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A Dynamic Decade
Information security has matured as a profession in a mere 10 years, despite waging an endless game of catch-up with threats, legislation and the demands of business.


If you consider yourself an observer of the past 10 years in information security, few would be surprised if you suffer from a touch of whiplash. Things moved pretty quickly, and not many security professionals had the ability to slow things down.

Where to begin? Well, at the start of Information Security's journey in December 1997, there wasn't a security profession. At least not as we understand it today. The chief information security officer was a notion whose time had not yet arrived. Compliance wasn't the bane of corporate security's existence, and macro worms were, well, around.

"The most obvious thing is that 10 years ago, there was no profession," says AT&T senior vice president and chief security officer Ed Amoroso, a veteran of the industry who in his early days at Bell Labs was immersed in a think tank surrounded by UNIX giants Dennis Ritchie and Ken Thompson. "You could be a techie, but there were no CISOs, no senior executives in a company. Now it would be almost impossible to find a large or medium-sized company or government agency that did not have a management-level security staff."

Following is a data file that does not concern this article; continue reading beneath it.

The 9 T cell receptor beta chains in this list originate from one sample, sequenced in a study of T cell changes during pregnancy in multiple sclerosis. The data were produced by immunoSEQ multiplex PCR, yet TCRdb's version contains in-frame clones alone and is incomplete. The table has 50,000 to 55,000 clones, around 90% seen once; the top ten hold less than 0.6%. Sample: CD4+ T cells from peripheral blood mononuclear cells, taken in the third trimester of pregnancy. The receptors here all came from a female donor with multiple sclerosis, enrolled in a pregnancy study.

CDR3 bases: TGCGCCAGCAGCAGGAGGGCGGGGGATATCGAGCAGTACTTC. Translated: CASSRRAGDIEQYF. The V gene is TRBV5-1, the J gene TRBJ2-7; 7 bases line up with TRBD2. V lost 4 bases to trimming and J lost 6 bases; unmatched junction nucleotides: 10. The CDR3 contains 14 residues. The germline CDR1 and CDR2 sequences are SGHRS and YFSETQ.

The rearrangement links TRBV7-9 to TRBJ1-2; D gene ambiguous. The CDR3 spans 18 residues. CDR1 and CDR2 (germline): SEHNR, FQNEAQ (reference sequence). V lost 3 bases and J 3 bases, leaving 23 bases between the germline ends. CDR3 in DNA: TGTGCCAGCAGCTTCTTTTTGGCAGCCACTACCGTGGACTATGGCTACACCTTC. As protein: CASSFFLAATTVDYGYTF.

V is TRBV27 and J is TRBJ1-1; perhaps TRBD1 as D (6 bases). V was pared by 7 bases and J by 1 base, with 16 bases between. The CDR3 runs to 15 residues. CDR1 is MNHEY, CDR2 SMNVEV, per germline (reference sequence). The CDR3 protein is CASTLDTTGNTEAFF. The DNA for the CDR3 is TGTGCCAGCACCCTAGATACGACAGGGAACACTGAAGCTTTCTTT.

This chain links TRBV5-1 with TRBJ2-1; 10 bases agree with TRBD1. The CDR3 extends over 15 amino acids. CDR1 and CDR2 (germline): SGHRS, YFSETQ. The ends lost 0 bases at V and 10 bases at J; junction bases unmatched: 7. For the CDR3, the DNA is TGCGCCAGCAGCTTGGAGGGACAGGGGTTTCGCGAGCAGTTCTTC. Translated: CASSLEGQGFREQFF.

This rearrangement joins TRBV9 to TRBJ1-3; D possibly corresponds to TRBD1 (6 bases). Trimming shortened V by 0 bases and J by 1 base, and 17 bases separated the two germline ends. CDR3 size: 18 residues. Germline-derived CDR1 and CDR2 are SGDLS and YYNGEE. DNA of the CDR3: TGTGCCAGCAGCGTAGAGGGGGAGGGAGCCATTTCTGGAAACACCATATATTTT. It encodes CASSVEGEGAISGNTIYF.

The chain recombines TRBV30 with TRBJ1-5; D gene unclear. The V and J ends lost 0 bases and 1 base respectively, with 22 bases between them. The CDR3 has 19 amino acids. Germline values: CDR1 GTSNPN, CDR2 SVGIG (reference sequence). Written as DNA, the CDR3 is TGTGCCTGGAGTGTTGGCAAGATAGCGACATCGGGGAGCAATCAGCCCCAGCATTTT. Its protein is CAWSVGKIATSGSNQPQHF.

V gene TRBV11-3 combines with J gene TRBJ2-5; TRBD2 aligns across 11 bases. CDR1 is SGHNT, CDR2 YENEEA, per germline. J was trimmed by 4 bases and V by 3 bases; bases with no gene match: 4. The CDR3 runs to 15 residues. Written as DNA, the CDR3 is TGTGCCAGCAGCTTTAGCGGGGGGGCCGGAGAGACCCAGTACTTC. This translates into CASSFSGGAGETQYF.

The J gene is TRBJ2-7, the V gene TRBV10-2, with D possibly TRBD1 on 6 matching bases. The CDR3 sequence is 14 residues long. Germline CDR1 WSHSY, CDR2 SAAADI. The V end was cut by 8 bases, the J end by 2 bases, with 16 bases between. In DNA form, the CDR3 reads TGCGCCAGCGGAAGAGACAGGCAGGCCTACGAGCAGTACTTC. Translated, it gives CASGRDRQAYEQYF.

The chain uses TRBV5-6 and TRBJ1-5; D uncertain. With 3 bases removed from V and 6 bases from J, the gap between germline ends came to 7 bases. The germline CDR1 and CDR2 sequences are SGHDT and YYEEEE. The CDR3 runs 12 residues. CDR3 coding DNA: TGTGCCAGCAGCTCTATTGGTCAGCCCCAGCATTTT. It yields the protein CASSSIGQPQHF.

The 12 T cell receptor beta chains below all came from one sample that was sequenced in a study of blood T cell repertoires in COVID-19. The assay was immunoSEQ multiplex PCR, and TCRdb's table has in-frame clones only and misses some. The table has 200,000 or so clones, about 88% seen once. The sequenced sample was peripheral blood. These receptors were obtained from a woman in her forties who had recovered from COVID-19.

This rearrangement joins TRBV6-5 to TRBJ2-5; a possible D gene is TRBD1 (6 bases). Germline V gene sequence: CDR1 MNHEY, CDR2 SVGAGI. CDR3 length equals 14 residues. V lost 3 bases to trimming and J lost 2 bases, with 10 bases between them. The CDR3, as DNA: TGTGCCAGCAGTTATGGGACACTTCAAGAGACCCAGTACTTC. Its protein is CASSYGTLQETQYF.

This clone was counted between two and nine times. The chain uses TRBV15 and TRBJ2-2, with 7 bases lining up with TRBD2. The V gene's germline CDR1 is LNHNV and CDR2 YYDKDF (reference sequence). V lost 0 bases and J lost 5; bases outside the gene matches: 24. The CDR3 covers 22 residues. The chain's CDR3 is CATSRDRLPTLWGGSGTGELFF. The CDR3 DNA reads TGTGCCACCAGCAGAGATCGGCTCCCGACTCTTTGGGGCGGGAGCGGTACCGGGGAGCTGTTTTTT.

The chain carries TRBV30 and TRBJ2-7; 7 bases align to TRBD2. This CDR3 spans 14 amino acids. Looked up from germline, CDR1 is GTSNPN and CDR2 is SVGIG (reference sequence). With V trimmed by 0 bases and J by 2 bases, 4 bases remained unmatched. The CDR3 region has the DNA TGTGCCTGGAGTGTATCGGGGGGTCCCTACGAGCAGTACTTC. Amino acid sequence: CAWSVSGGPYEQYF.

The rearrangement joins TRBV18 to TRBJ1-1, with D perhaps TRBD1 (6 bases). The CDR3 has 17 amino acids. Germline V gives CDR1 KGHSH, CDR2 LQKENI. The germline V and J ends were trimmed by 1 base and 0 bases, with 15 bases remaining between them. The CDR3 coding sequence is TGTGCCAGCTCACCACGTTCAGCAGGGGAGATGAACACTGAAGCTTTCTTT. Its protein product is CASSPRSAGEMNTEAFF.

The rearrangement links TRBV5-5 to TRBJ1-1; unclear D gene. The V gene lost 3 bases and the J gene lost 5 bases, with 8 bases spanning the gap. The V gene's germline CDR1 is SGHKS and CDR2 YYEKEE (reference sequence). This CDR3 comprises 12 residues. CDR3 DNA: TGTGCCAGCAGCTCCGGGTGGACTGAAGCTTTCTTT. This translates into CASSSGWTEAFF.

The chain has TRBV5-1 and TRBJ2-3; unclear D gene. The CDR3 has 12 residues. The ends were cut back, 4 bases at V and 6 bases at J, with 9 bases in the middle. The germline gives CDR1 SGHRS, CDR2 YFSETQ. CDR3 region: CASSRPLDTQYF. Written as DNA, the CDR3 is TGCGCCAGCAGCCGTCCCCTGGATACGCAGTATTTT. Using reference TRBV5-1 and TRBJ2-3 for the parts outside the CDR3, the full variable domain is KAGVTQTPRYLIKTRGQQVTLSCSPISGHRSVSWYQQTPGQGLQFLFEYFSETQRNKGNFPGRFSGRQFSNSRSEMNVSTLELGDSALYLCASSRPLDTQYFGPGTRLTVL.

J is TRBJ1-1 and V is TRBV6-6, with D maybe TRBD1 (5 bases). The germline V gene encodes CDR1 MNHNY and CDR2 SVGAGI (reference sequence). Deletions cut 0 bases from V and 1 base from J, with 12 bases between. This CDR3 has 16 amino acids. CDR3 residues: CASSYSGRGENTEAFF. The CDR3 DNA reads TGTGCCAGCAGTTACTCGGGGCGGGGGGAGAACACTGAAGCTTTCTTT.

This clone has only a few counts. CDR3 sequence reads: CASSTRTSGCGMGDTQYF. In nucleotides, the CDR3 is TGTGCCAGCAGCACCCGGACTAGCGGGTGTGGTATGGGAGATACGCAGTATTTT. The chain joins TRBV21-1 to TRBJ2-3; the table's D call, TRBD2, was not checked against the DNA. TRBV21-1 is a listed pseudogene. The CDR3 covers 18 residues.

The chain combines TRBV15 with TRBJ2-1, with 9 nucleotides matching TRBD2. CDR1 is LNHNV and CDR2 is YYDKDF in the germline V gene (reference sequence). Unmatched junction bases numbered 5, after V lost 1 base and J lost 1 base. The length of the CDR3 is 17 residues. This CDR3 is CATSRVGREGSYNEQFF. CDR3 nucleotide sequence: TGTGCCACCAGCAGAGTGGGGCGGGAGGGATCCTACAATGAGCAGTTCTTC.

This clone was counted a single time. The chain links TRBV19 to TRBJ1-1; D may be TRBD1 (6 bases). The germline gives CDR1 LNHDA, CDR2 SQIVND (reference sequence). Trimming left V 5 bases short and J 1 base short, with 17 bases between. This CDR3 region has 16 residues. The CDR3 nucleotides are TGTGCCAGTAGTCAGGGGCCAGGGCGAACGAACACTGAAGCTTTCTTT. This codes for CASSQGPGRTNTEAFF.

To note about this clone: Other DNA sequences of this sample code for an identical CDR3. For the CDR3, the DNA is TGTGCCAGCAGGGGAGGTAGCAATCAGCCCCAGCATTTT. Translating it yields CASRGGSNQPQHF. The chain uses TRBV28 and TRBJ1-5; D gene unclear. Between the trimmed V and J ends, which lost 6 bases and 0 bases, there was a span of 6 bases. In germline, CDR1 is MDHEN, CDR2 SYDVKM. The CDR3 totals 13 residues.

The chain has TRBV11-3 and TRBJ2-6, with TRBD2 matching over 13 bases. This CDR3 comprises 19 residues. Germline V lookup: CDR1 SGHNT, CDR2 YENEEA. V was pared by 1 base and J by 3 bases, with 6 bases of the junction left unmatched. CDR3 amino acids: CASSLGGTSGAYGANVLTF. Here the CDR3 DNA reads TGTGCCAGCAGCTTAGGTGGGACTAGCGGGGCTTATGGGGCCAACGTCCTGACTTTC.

The emergence of the Internet

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as a ubiquitous business medium touched every facet of IT, and caused the growth of information security as a profession. Guardians like Amoroso and his peers in the enterprise had to learn a whole new lexicon between 1997 and today, and transform the way they looked at their jobs. As more business moved online, it became less of an imperative to protect networks and individual systems, and more about aligning what they do with overall business goals. Risk management became more than a term used by liability companies and financial professionals. Security pros were forced to think in these terms, and build programs to address what has become an organized criminal element targeting not only customer data, but invaluable intellectual property as part of sophisticated corporate espionage. Nations are also suspected of using computers to attack one another, not causing bloodshed but stealing secrets and threatening critical infrastructure.

"We have gone from a lot of malicious, exploratory, vandalism types of hacking to the realm where there is significant economic activity," says luminary Gene Spafford, founder of the Center for Education and Research in Information Assurance and Security (CERIAS) at Purdue University.

This was first published in January 2008

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